PDA

View Full Version : erythrosin & eosin



Pages : 1 [2]

Photo Engineer
02-02-2011, 03:25 PM
Geiss is also the word for coat. So, we have an ambiguity here that I have not figured out.

The Japanese word for their coating operation is "Lay" and I used that early on at Kodak after a tour of the Japanese plant. It got quite a laugh from my co-workers. Each "secret" manufacturing facility uses their own terminology. When I teach, I use Kodak terminology. For example, we do not "confection" at Kodak, we finish or package.

As an afterthought, Erythrosine is so hard to adsorb to an emulsion, it is often added before precipitation so I cannot see it being added as an overcoat. Other dyes can probably be added in an overcoat.

PE

Q.G.
02-02-2011, 03:31 PM
Geiss is also the word for coat. So, we have an ambiguity here that I have not figured out.

Nope. "Giessen" is nothing more than "to pour".
You can indeed coat something by pouring something over that something. But it's not included nor implied by the verb "Giessen" itself.
So there may be ambiguities, but that's not one of them.

Ray Rogers
02-02-2011, 03:42 PM
I think in this case it takes on its meaning from the context;
if you pour on a "coating" you can squeeze the noun so hard it will willingly give you the verb!

Ray Rogers
02-02-2011, 03:50 PM
neru?
I thought it was nuru?

Confection is British?

Sounds so sweet!

Photo Engineer
02-02-2011, 03:53 PM
Nope. "Giessen" is nothing more than "to pour".
You can indeed coat something by pouring something over that something. But it's not included nor implied by the verb "Giessen" itself.
So there may be ambiguities, but that's not one of them.

In German, Geissmachin is Coating Machine. I agree that geiss also means pour. This is part of the ambiguity. Usually, pour is translated as Kippen or tip or dump. Again it is confusing.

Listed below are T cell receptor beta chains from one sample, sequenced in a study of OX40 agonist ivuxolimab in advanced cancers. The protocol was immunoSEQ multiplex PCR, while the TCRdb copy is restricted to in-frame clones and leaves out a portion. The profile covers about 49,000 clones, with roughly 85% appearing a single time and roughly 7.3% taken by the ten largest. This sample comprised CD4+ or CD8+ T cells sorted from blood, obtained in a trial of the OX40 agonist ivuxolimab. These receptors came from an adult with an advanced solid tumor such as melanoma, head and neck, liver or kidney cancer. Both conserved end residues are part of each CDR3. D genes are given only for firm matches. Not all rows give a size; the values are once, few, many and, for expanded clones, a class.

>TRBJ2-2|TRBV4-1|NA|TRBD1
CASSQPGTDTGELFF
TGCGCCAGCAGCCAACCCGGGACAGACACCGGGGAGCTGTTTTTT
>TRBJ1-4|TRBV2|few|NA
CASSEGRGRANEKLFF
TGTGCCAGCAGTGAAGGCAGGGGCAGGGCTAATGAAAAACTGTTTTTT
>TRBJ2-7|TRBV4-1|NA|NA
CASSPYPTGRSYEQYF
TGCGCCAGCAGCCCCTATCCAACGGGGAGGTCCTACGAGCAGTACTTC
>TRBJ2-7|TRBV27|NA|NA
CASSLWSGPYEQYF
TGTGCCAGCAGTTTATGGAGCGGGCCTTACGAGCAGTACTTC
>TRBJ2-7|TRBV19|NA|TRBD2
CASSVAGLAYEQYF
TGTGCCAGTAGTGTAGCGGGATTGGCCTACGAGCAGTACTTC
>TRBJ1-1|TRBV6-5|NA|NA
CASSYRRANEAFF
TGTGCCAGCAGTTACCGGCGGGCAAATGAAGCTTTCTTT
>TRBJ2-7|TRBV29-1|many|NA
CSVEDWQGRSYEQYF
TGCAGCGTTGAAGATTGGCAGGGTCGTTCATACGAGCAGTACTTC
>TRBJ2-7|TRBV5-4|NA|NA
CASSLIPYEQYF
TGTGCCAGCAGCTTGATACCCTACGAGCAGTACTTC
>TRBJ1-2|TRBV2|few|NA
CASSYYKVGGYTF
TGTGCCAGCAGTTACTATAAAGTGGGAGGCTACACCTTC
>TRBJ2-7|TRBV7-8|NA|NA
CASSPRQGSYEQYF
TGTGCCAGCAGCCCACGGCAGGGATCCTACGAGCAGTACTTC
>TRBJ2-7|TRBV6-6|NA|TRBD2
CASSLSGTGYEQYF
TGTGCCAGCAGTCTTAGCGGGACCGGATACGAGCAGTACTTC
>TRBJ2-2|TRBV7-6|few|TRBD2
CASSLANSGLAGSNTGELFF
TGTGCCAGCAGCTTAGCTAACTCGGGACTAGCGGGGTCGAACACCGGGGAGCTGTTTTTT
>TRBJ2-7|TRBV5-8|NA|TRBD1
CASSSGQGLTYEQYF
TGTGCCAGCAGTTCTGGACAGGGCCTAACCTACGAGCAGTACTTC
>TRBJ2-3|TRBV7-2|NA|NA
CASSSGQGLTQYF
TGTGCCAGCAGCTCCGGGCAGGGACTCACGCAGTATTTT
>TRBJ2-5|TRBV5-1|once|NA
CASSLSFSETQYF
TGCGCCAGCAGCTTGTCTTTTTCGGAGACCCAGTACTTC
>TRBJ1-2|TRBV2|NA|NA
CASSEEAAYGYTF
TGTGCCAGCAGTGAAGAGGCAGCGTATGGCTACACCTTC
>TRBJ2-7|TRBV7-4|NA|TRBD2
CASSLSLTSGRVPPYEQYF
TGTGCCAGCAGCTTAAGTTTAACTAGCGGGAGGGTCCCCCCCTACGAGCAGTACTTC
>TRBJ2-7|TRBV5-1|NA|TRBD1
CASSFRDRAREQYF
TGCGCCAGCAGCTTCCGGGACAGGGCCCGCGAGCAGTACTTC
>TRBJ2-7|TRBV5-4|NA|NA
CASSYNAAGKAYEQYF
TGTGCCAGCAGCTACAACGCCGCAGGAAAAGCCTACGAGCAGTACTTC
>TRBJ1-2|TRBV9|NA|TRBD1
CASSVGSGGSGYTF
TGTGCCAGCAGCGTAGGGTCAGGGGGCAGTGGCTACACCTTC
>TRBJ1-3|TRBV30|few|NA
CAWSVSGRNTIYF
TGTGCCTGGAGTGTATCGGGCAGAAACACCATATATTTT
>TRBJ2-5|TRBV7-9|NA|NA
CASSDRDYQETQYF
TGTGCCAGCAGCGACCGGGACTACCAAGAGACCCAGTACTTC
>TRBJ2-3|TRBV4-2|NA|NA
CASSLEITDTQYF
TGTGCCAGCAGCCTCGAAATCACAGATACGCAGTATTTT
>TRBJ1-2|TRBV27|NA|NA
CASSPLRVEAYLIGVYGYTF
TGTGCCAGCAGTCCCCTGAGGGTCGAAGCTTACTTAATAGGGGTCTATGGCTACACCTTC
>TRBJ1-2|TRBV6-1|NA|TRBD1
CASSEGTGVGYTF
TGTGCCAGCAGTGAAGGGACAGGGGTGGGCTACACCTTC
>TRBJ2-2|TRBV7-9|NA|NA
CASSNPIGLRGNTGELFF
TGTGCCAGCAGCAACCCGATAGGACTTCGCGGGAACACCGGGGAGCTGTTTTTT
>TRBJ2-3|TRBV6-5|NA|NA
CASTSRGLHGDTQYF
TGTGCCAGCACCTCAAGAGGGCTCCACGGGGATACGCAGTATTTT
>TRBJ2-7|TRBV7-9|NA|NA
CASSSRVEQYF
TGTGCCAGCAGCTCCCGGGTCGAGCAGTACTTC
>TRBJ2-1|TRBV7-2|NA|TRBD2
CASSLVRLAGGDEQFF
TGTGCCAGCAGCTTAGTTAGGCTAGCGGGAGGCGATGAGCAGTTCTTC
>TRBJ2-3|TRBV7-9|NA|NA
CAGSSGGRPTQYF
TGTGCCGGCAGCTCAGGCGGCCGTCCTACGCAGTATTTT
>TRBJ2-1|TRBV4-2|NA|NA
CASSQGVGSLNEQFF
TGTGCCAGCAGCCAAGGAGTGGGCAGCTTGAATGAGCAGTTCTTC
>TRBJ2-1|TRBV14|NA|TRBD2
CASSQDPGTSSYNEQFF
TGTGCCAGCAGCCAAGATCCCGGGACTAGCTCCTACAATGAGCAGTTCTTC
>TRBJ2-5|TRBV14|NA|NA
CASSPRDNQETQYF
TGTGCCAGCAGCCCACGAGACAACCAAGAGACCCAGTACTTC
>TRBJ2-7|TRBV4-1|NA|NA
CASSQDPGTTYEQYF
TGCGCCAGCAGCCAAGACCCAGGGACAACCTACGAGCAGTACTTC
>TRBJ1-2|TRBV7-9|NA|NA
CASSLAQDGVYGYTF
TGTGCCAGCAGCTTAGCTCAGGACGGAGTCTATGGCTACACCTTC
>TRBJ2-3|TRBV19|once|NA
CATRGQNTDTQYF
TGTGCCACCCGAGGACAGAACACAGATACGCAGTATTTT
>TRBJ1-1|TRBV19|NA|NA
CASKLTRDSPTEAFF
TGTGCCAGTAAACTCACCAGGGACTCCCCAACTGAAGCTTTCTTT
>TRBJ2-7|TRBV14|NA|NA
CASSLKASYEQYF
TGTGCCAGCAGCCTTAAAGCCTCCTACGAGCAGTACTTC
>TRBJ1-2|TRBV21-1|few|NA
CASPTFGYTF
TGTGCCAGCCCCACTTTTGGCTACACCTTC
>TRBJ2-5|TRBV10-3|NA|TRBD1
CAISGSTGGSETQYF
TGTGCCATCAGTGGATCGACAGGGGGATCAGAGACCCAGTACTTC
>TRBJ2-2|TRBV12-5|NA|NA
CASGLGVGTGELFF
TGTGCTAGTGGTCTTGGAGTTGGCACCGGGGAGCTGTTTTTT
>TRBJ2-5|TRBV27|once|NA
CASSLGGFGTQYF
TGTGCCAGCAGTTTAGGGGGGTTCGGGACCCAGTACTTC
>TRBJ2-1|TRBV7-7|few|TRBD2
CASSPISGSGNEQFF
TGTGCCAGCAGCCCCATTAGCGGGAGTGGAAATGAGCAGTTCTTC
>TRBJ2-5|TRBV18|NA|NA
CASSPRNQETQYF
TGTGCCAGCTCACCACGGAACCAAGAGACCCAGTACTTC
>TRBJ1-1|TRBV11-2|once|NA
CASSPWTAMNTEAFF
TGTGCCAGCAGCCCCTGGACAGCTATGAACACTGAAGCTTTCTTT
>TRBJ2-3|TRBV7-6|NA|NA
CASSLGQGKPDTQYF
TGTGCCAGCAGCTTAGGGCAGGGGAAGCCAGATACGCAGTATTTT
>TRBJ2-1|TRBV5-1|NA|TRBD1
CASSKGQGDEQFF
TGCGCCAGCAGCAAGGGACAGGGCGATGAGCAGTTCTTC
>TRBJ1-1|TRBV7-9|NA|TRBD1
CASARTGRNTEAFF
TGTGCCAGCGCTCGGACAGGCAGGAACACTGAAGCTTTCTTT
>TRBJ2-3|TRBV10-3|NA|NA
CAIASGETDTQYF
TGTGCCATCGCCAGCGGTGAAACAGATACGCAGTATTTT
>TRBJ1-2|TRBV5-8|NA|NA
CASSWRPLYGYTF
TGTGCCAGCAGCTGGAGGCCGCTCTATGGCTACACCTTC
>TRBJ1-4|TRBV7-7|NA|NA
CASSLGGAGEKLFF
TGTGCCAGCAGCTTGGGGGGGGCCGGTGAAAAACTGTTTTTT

PE

Q.G.
02-02-2011, 04:06 PM
In German, Geissmachin is Coating Machine. I agree that geiss also means pour. This is part of the ambiguity. Usually, pour is translated as Kippen or tip or dump. Again it is confusing.

PE

No, no.

"Giessen" is nothing more than "to pour".
"Kippen" is "to tilt", or indeed "tip".

Different thingies. You may have to 'kipp' something to 'giess' its content over something. You can 'kipp' something without it resulting in 'giessen'.
As in: you may have to 'tip' a container to 'pour' its content over something. But when you tip your hat, it will only pour something when its pouring with rain.
;)

The German thing is a pouring-machine, i.e. named after the action. While the English counterpart is named after the result.

(A "Geiss", by the way, is a "goat". A bit archaic word, but that's what it means.
So you were only one letter away from being absolutely right when you wrote "Geiss is also the word for coat" ;))

Photo Engineer
02-02-2011, 04:34 PM
Geiss = Goat and Giess = Coat (pour). Just a spelling error.

Notwithstanding my spelling error, an Agfa coating machine was called Giessmachin or pouring machine. So we have a problem about whether the 6 (plus several left out of the list) ingredients given in published Brovira formulas were poured into the emulsion or coated with it or over it.

Lets just leave it ambiguous and say that many ingredients including some type of sensitizing dye were added to the Brovira and Portriga formulas. Included in this mix was an unknown dye and Erythrosine depending on product.

That might be a suitable summary.

PE

Q.G.
02-02-2011, 05:56 PM
You would need a description explicitely describing the sequence in which things were done to be sure, i guess.

JOSarff
03-01-2011, 06:15 PM
Ron:

How much erythrosin would you add to say 125ml of emulsion, and where in the make would you add it for a good green sensitivity?

Joe

Photo Engineer
03-01-2011, 06:21 PM
Joe;

I would not recommend spectral sensitization of the Azo emulsion. I merely mentioned it and demonstrated that it can be done. If you want to do it, it should be added just before you add the spreading agent and the hardener. You hold for 15" before adding the spreading agent and the hardener and coat immediately. Depending on conditions, this addition speeds hardening up of the gelatin and you can end up with a ball of red jelly.

Did you solve the other problem?

PE

JOSarff
03-01-2011, 07:41 PM
Yes, I believe the melt was too hot and the thymol/alcohol too cold and did not allow for re-melting.

Am I reading correctly, `15 seconds, and the spreading agent is also called a surfactant? The erythrosin is dry powder.

Joe

Photo Engineer
03-01-2011, 10:14 PM
That was a typo. It is 15 minutes. I have to control my little pinky and shift key! Sorry.

Make up the Erythrosine as specified in the instruction sheet, page 8 IIRC. I will send details later.

PE